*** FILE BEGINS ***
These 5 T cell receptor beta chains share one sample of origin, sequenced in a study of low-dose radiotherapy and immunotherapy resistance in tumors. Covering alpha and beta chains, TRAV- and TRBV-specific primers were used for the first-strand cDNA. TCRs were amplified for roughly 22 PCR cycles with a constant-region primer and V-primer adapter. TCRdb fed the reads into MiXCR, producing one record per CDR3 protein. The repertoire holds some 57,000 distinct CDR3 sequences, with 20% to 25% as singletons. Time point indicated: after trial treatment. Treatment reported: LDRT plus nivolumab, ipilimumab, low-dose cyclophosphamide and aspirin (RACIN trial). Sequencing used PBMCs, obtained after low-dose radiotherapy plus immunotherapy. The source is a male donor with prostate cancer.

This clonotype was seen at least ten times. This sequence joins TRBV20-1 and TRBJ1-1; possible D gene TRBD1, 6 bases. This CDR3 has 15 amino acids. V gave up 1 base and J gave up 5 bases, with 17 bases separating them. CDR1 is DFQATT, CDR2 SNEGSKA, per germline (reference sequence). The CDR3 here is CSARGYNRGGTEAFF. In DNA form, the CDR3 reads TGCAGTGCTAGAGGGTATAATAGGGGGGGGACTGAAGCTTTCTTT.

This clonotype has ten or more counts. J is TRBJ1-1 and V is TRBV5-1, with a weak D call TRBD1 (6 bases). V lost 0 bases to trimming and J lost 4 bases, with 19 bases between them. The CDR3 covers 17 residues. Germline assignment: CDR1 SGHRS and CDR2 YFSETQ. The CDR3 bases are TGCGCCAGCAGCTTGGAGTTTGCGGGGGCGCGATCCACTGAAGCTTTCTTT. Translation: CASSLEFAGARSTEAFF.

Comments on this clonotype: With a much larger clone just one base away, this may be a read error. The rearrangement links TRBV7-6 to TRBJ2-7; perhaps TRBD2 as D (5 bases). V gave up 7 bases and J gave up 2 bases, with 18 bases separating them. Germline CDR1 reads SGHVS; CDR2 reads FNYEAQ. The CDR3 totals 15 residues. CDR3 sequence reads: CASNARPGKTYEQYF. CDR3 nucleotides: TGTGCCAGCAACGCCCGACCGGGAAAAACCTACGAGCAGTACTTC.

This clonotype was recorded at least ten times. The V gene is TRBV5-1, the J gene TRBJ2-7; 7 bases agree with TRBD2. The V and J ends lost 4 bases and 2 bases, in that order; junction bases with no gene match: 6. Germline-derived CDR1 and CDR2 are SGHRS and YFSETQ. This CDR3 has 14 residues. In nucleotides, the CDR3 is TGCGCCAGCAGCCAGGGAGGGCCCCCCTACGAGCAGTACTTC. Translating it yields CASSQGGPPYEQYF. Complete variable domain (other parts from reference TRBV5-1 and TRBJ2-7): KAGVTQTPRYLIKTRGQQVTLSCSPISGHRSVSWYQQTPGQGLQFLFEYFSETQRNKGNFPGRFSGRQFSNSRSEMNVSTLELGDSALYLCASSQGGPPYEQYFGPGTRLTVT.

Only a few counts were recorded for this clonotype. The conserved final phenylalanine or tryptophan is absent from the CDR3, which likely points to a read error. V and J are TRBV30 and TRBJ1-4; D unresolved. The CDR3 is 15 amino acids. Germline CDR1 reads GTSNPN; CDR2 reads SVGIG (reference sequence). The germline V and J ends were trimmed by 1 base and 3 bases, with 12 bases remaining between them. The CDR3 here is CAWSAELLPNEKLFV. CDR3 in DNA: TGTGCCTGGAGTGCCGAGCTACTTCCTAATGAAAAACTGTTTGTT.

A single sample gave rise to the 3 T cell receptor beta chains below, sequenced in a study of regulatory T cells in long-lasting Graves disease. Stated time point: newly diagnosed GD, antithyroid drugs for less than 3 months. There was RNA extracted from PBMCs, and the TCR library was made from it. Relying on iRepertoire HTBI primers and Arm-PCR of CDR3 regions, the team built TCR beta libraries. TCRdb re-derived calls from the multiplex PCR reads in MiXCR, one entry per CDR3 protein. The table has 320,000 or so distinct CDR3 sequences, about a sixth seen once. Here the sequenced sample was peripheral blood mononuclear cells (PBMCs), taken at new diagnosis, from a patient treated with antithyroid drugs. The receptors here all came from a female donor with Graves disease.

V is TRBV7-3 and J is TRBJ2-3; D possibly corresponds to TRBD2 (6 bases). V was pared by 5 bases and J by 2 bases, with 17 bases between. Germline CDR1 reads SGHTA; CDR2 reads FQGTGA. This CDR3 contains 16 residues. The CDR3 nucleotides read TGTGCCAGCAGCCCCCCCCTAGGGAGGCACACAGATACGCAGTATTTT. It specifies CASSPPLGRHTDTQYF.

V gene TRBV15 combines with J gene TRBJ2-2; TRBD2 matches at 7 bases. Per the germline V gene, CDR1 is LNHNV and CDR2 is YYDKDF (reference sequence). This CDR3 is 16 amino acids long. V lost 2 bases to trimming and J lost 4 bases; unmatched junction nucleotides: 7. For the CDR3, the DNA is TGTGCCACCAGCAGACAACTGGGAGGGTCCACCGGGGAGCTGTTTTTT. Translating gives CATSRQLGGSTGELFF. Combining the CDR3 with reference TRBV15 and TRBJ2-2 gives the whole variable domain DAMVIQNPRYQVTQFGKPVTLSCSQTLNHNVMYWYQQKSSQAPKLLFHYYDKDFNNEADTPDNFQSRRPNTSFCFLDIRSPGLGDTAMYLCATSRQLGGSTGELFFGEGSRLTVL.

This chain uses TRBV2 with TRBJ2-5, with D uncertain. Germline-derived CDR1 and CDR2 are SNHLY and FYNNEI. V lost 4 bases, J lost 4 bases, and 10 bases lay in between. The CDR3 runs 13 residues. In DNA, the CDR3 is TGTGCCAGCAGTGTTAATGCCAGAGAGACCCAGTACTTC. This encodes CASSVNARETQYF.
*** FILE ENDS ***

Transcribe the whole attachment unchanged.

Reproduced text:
These 5 T cell receptor beta chains share one sample of origin, sequenced in a study of low-dose radiotherapy and immunotherapy resistance in tumors. Covering alpha and beta chains, TRAV- and TRBV-specific primers were used for the first-strand cDNA. TCRs were amplified for roughly 22 PCR cycles with a constant-region primer and V-primer adapter. TCRdb fed the reads into MiXCR, producing one record per CDR3 protein. The repertoire holds some 57,000 distinct CDR3 sequences, with 20% to 25% as singletons. Time point indicated: after trial treatment. Treatment reported: LDRT plus nivolumab, ipilimumab, low-dose cyclophosphamide and aspirin (RACIN trial). Sequencing used PBMCs, obtained after low-dose radiotherapy plus immunotherapy. The source is a male donor with prostate cancer.

This clonotype was seen at least ten times. This sequence joins TRBV20-1 and TRBJ1-1; possible D gene TRBD1, 6 bases. This CDR3 has 15 amino acids. V gave up 1 base and J gave up 5 bases, with 17 bases separating them. CDR1 is DFQATT, CDR2 SNEGSKA, per germline (reference sequence). The CDR3 here is CSARGYNRGGTEAFF. In DNA form, the CDR3 reads TGCAGTGCTAGAGGGTATAATAGGGGGGGGACTGAAGCTTTCTTT.

This clonotype has ten or more counts. J is TRBJ1-1 and V is TRBV5-1, with a weak D call TRBD1 (6 bases). V lost 0 bases to trimming and J lost 4 bases, with 19 bases between them. The CDR3 covers 17 residues. Germline assignment: CDR1 SGHRS and CDR2 YFSETQ. The CDR3 bases are TGCGCCAGCAGCTTGGAGTTTGCGGGGGCGCGATCCACTGAAGCTTTCTTT. Translation: CASSLEFAGARSTEAFF.

Comments on this clonotype: With a much larger clone just one base away, this may be a read error. The rearrangement links TRBV7-6 to TRBJ2-7; perhaps TRBD2 as D (5 bases). V gave up 7 bases and J gave up 2 bases, with 18 bases separating them. Germline CDR1 reads SGHVS; CDR2 reads FNYEAQ. The CDR3 totals 15 residues. CDR3 sequence reads: CASNARPGKTYEQYF. CDR3 nucleotides: TGTGCCAGCAACGCCCGACCGGGAAAAACCTACGAGCAGTACTTC.

This clonotype was recorded at least ten times. The V gene is TRBV5-1, the J gene TRBJ2-7; 7 bases agree with TRBD2. The V and J ends lost 4 bases and 2 bases, in that order; junction bases with no gene match: 6. Germline-derived CDR1 and CDR2 are SGHRS and YFSETQ. This CDR3 has 14 residues. In nucleotides, the CDR3 is TGCGCCAGCAGCCAGGGAGGGCCCCCCTACGAGCAGTACTTC. Translating it yields CASSQGGPPYEQYF. Complete variable domain (other parts from reference TRBV5-1 and TRBJ2-7): KAGVTQTPRYLIKTRGQQVTLSCSPISGHRSVSWYQQTPGQGLQFLFEYFSETQRNKGNFPGRFSGRQFSNSRSEMNVSTLELGDSALYLCASSQGGPPYEQYFGPGTRLTVT.

Only a few counts were recorded for this clonotype. The conserved final phenylalanine or tryptophan is absent from the CDR3, which likely points to a read error. V and J are TRBV30 and TRBJ1-4; D unresolved. The CDR3 is 15 amino acids. Germline CDR1 reads GTSNPN; CDR2 reads SVGIG (reference sequence). The germline V and J ends were trimmed by 1 base and 3 bases, with 12 bases remaining between them. The CDR3 here is CAWSAELLPNEKLFV. CDR3 in DNA: TGTGCCTGGAGTGCCGAGCTACTTCCTAATGAAAAACTGTTTGTT.

A single sample gave rise to the 3 T cell receptor beta chains below, sequenced in a study of regulatory T cells in long-lasting Graves disease. Stated time point: newly diagnosed GD, antithyroid drugs for less than 3 months. There was RNA extracted from PBMCs, and the TCR library was made from it. Relying on iRepertoire HTBI primers and Arm-PCR of CDR3 regions, the team built TCR beta libraries. TCRdb re-derived calls from the multiplex PCR reads in MiXCR, one entry per CDR3 protein. The table has 320,000 or so distinct CDR3 sequences, about a sixth seen once. Here the sequenced sample was peripheral blood mononuclear cells (PBMCs), taken at new diagnosis, from a patient treated with antithyroid drugs. The receptors here all came from a female donor with Graves disease.

V is TRBV7-3 and J is TRBJ2-3; D possibly corresponds to TRBD2 (6 bases). V was pared by 5 bases and J by 2 bases, with 17 bases between. Germline CDR1 reads SGHTA; CDR2 reads FQGTGA. This CDR3 contains 16 residues. The CDR3 nucleotides read TGTGCCAGCAGCCCCCCCCTAGGGAGGCACACAGATACGCAGTATTTT. It specifies CASSPPLGRHTDTQYF.

V gene TRBV15 combines with J gene TRBJ2-2; TRBD2 matches at 7 bases. Per the germline V gene, CDR1 is LNHNV and CDR2 is YYDKDF (reference sequence). This CDR3 is 16 amino acids long. V lost 2 bases to trimming and J lost 4 bases; unmatched junction nucleotides: 7. For the CDR3, the DNA is TGTGCCACCAGCAGACAACTGGGAGGGTCCACCGGGGAGCTGTTTTTT. Translating gives CATSRQLGGSTGELFF. Combining the CDR3 with reference TRBV15 and TRBJ2-2 gives the whole variable domain DAMVIQNPRYQVTQFGKPVTLSCSQTLNHNVMYWYQQKSSQAPKLLFHYYDKDFNNEADTPDNFQSRRPNTSFCFLDIRSPGLGDTAMYLCATSRQLGGSTGELFFGEGSRLTVL.

This chain uses TRBV2 with TRBJ2-5, with D uncertain. Germline-derived CDR1 and CDR2 are SNHLY and FYNNEI. V lost 4 bases, J lost 4 bases, and 10 bases lay in between. The CDR3 runs 13 residues. In DNA, the CDR3 is TGTGCCAGCAGTGTTAATGCCAGAGAGACCCAGTACTTC. This encodes CASSVNARETQYF.